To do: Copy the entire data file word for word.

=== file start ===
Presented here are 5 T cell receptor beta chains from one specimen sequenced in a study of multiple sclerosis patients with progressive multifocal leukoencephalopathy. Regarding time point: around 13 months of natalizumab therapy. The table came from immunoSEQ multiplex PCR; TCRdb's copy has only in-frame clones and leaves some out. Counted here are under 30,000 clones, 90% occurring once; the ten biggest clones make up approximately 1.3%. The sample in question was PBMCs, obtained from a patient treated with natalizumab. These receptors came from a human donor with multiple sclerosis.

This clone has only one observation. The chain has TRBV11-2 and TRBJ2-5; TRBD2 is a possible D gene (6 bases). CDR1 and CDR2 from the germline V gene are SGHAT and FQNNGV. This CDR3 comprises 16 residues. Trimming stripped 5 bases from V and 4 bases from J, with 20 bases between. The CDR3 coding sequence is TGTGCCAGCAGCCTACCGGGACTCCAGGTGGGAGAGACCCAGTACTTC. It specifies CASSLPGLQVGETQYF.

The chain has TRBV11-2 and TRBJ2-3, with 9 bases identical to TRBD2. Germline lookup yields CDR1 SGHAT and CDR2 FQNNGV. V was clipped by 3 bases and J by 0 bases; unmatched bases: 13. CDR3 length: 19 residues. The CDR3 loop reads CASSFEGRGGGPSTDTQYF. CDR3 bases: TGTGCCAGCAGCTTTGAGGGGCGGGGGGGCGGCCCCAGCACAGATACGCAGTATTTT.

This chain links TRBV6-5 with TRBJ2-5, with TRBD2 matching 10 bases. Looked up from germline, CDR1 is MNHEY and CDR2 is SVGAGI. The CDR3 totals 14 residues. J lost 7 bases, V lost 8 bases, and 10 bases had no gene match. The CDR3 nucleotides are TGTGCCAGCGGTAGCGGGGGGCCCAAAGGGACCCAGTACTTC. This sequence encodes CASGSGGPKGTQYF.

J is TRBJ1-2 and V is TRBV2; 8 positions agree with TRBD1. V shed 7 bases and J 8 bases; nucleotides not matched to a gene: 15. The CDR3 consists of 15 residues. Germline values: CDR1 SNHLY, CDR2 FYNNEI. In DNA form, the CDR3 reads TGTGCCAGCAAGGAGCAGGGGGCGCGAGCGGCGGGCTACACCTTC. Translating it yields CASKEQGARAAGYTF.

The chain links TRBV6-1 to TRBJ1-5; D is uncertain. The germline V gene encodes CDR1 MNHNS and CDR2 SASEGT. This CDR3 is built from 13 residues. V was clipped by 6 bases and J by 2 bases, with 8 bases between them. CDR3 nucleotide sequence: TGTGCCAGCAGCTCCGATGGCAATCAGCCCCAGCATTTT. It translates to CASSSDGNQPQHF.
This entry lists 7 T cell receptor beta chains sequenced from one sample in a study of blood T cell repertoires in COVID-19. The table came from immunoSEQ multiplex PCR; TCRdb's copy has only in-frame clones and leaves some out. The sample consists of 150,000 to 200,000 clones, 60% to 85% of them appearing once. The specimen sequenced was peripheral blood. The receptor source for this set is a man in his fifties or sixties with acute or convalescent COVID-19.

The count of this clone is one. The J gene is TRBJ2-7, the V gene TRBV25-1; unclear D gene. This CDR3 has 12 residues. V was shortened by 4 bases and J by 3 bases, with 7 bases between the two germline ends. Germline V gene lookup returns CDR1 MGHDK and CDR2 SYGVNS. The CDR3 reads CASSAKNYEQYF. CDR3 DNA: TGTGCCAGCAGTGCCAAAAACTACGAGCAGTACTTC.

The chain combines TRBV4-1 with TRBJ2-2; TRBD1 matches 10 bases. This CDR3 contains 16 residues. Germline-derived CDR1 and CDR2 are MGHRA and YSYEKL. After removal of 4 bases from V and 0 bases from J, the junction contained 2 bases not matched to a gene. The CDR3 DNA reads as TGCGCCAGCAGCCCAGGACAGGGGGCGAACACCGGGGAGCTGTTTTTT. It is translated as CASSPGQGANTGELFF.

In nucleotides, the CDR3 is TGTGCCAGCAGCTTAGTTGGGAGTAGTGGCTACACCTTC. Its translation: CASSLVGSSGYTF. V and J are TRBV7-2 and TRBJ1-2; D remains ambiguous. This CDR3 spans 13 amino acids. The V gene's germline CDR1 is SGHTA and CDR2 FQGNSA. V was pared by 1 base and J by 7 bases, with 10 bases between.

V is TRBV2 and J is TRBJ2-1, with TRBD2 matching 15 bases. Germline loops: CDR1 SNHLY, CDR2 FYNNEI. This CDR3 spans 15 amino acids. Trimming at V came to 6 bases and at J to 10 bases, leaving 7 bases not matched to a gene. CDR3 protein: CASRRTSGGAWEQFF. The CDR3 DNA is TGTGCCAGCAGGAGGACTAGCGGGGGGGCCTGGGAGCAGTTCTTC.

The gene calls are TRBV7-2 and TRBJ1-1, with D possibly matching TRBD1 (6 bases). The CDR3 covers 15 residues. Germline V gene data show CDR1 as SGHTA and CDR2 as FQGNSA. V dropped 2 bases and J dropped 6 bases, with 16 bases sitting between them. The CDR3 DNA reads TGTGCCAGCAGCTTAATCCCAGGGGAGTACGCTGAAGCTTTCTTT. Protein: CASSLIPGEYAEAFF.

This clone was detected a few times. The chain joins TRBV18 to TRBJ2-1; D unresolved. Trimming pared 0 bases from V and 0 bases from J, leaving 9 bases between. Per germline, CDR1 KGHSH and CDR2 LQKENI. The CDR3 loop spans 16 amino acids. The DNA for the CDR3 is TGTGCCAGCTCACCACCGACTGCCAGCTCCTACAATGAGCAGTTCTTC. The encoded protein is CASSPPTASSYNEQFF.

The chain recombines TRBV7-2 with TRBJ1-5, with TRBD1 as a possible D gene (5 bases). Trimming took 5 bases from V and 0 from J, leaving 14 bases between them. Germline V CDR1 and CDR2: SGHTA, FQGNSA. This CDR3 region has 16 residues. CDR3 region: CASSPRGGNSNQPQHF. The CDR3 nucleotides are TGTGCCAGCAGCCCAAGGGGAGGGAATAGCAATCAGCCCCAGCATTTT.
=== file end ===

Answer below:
Presented here are 5 T cell receptor beta chains from one specimen sequenced in a study of multiple sclerosis patients with progressive multifocal leukoencephalopathy. Regarding time point: around 13 months of natalizumab therapy. The table came from immunoSEQ multiplex PCR; TCRdb's copy has only in-frame clones and leaves some out. Counted here are under 30,000 clones, 90% occurring once; the ten biggest clones make up approximately 1.3%. The sample in question was PBMCs, obtained from a patient treated with natalizumab. These receptors came from a human donor with multiple sclerosis.

This clone has only one observation. The chain has TRBV11-2 and TRBJ2-5; TRBD2 is a possible D gene (6 bases). CDR1 and CDR2 from the germline V gene are SGHAT and FQNNGV. This CDR3 comprises 16 residues. Trimming stripped 5 bases from V and 4 bases from J, with 20 bases between. The CDR3 coding sequence is TGTGCCAGCAGCCTACCGGGACTCCAGGTGGGAGAGACCCAGTACTTC. It specifies CASSLPGLQVGETQYF.

The chain has TRBV11-2 and TRBJ2-3, with 9 bases identical to TRBD2. Germline lookup yields CDR1 SGHAT and CDR2 FQNNGV. V was clipped by 3 bases and J by 0 bases; unmatched bases: 13. CDR3 length: 19 residues. The CDR3 loop reads CASSFEGRGGGPSTDTQYF. CDR3 bases: TGTGCCAGCAGCTTTGAGGGGCGGGGGGGCGGCCCCAGCACAGATACGCAGTATTTT.

This chain links TRBV6-5 with TRBJ2-5, with TRBD2 matching 10 bases. Looked up from germline, CDR1 is MNHEY and CDR2 is SVGAGI. The CDR3 totals 14 residues. J lost 7 bases, V lost 8 bases, and 10 bases had no gene match. The CDR3 nucleotides are TGTGCCAGCGGTAGCGGGGGGCCCAAAGGGACCCAGTACTTC. This sequence encodes CASGSGGPKGTQYF.

J is TRBJ1-2 and V is TRBV2; 8 positions agree with TRBD1. V shed 7 bases and J 8 bases; nucleotides not matched to a gene: 15. The CDR3 consists of 15 residues. Germline values: CDR1 SNHLY, CDR2 FYNNEI. In DNA form, the CDR3 reads TGTGCCAGCAAGGAGCAGGGGGCGCGAGCGGCGGGCTACACCTTC. Translating it yields CASKEQGARAAGYTF.

The chain links TRBV6-1 to TRBJ1-5; D is uncertain. The germline V gene encodes CDR1 MNHNS and CDR2 SASEGT. This CDR3 is built from 13 residues. V was clipped by 6 bases and J by 2 bases, with 8 bases between them. CDR3 nucleotide sequence: TGTGCCAGCAGCTCCGATGGCAATCAGCCCCAGCATTTT. It translates to CASSSDGNQPQHF.
This entry lists 7 T cell receptor beta chains sequenced from one sample in a study of blood T cell repertoires in COVID-19. The table came from immunoSEQ multiplex PCR; TCRdb's copy has only in-frame clones and leaves some out. The sample consists of 150,000 to 200,000 clones, 60% to 85% of them appearing once. The specimen sequenced was peripheral blood. The receptor source for this set is a man in his fifties or sixties with acute or convalescent COVID-19.

The count of this clone is one. The J gene is TRBJ2-7, the V gene TRBV25-1; unclear D gene. This CDR3 has 12 residues. V was shortened by 4 bases and J by 3 bases, with 7 bases between the two germline ends. Germline V gene lookup returns CDR1 MGHDK and CDR2 SYGVNS. The CDR3 reads CASSAKNYEQYF. CDR3 DNA: TGTGCCAGCAGTGCCAAAAACTACGAGCAGTACTTC.

The chain combines TRBV4-1 with TRBJ2-2; TRBD1 matches 10 bases. This CDR3 contains 16 residues. Germline-derived CDR1 and CDR2 are MGHRA and YSYEKL. After removal of 4 bases from V and 0 bases from J, the junction contained 2 bases not matched to a gene. The CDR3 DNA reads as TGCGCCAGCAGCCCAGGACAGGGGGCGAACACCGGGGAGCTGTTTTTT. It is translated as CASSPGQGANTGELFF.

In nucleotides, the CDR3 is TGTGCCAGCAGCTTAGTTGGGAGTAGTGGCTACACCTTC. Its translation: CASSLVGSSGYTF. V and J are TRBV7-2 and TRBJ1-2; D remains ambiguous. This CDR3 spans 13 amino acids. The V gene's germline CDR1 is SGHTA and CDR2 FQGNSA. V was pared by 1 base and J by 7 bases, with 10 bases between.

V is TRBV2 and J is TRBJ2-1, with TRBD2 matching 15 bases. Germline loops: CDR1 SNHLY, CDR2 FYNNEI. This CDR3 spans 15 amino acids. Trimming at V came to 6 bases and at J to 10 bases, leaving 7 bases not matched to a gene. CDR3 protein: CASRRTSGGAWEQFF. The CDR3 DNA is TGTGCCAGCAGGAGGACTAGCGGGGGGGCCTGGGAGCAGTTCTTC.

The gene calls are TRBV7-2 and TRBJ1-1, with D possibly matching TRBD1 (6 bases). The CDR3 covers 15 residues. Germline V gene data show CDR1 as SGHTA and CDR2 as FQGNSA. V dropped 2 bases and J dropped 6 bases, with 16 bases sitting between them. The CDR3 DNA reads TGTGCCAGCAGCTTAATCCCAGGGGAGTACGCTGAAGCTTTCTTT. Protein: CASSLIPGEYAEAFF.

This clone was detected a few times. The chain joins TRBV18 to TRBJ2-1; D unresolved. Trimming pared 0 bases from V and 0 bases from J, leaving 9 bases between. Per germline, CDR1 KGHSH and CDR2 LQKENI. The CDR3 loop spans 16 amino acids. The DNA for the CDR3 is TGTGCCAGCTCACCACCGACTGCCAGCTCCTACAATGAGCAGTTCTTC. The encoded protein is CASSPPTASSYNEQFF.

The chain recombines TRBV7-2 with TRBJ1-5, with TRBD1 as a possible D gene (5 bases). Trimming took 5 bases from V and 0 from J, leaving 14 bases between them. Germline V CDR1 and CDR2: SGHTA, FQGNSA. This CDR3 region has 16 residues. CDR3 region: CASSPRGGNSNQPQHF. The CDR3 nucleotides are TGTGCCAGCAGCCCAAGGGGAGGGAATAGCAATCAGCCCCAGCATTTT.